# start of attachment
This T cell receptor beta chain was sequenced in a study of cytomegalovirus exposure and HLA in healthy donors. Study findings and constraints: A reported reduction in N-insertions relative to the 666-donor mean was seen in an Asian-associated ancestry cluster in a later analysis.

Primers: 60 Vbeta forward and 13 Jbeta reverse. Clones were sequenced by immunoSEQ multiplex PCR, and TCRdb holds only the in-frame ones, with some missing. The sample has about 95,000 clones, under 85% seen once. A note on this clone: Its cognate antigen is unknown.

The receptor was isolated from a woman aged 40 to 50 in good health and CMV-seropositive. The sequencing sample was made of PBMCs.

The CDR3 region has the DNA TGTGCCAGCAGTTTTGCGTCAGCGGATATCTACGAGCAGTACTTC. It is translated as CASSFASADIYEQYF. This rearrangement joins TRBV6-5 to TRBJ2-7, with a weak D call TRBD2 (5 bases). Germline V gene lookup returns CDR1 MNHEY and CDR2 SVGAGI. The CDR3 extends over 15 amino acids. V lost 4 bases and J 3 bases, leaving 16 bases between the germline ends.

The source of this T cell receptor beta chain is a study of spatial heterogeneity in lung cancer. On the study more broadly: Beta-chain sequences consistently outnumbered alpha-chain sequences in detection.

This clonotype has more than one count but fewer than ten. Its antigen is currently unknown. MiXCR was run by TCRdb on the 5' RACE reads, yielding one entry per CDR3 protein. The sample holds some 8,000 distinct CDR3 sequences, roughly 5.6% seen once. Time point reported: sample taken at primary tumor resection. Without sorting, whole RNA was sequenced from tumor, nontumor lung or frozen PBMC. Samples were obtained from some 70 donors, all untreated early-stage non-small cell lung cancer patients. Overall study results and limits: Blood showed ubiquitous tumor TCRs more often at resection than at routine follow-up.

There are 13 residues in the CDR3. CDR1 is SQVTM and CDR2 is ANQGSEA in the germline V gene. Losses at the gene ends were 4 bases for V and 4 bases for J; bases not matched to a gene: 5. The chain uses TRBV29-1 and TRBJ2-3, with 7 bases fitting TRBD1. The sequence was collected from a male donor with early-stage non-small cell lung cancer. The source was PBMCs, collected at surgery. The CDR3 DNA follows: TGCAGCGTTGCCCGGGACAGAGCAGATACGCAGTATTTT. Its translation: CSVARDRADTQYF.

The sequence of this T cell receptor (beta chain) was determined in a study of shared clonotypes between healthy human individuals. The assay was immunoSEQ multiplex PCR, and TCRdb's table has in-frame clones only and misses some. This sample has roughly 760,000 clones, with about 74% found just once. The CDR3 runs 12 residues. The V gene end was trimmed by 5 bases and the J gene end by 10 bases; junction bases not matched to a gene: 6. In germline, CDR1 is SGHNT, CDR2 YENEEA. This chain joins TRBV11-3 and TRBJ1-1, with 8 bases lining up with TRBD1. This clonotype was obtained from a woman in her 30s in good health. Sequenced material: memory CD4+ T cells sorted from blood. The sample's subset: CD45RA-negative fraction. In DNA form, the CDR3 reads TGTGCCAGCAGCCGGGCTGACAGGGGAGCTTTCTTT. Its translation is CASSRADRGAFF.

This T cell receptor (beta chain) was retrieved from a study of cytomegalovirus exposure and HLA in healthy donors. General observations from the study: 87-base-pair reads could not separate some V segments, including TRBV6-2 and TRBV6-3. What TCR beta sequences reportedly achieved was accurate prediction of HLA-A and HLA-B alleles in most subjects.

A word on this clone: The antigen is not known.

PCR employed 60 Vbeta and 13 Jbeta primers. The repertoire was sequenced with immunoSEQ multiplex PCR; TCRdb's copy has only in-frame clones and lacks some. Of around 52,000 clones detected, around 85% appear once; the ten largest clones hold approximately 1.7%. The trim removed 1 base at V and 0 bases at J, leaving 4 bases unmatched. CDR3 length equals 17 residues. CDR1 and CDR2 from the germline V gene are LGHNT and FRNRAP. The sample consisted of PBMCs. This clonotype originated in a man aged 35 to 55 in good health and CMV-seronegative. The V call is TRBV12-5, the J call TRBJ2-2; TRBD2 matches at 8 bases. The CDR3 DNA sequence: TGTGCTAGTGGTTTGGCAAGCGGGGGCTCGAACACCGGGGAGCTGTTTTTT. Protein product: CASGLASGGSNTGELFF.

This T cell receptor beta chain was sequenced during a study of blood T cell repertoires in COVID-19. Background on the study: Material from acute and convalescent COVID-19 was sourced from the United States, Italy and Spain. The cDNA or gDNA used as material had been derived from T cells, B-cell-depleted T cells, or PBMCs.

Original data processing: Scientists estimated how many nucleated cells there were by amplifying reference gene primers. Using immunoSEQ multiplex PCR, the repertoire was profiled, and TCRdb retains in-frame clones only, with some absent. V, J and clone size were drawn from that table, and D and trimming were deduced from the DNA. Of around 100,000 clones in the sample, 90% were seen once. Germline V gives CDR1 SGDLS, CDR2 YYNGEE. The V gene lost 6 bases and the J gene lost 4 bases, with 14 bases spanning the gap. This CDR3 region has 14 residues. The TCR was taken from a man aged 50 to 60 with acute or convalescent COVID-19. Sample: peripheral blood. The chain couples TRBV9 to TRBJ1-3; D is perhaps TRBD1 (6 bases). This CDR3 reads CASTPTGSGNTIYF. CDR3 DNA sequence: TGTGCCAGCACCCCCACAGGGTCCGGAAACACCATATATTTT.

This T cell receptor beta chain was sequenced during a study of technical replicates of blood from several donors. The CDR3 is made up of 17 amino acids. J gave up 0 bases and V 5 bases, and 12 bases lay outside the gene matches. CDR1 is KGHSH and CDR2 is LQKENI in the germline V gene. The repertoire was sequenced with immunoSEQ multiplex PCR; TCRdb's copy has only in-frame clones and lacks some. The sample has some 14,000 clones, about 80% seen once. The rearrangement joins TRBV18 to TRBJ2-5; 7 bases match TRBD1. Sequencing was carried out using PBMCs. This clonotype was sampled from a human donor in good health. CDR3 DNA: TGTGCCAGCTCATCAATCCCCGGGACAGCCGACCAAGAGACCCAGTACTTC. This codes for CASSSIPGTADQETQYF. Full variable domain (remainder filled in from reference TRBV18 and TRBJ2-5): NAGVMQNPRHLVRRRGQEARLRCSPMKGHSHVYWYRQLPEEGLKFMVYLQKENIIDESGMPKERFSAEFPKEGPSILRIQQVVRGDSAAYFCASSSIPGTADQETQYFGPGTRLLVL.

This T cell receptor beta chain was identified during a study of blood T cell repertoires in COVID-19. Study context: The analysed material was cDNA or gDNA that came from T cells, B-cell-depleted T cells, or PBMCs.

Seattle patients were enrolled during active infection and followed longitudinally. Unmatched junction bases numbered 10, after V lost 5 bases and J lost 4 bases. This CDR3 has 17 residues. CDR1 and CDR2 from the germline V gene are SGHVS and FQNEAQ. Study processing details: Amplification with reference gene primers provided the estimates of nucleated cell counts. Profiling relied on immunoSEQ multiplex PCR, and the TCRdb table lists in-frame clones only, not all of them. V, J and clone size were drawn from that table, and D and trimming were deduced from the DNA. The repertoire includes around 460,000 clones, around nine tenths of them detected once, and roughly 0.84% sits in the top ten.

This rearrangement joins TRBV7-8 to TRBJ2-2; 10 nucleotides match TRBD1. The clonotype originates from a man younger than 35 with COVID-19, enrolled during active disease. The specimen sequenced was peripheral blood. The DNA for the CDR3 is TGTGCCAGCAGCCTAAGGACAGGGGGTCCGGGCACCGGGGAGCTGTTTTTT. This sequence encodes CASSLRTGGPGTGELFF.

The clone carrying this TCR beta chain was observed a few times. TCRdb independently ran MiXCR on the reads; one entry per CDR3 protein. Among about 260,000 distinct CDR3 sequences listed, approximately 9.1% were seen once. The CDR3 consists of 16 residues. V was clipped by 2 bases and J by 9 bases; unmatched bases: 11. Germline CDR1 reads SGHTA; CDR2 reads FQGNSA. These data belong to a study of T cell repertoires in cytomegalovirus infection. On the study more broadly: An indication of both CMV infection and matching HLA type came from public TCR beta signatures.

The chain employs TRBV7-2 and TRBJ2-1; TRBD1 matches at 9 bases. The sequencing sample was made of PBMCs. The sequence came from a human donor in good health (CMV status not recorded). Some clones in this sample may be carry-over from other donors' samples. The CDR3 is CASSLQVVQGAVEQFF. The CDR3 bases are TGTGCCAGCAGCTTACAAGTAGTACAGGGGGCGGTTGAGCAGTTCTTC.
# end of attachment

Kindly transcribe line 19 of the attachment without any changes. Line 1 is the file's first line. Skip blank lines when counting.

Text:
The chain employs TRBV7-2 and TRBJ2-1; TRBD1 matches at 9 bases. The sequencing sample was made of PBMCs. The sequence came from a human donor in good health (CMV status not recorded). Some clones in this sample may be carry-over from other donors' samples. The CDR3 is CASSLQVVQGAVEQFF. The CDR3 bases are TGTGCCAGCAGCTTACAAGTAGTACAGGGGGCGGTTGAGCAGTTCTTC.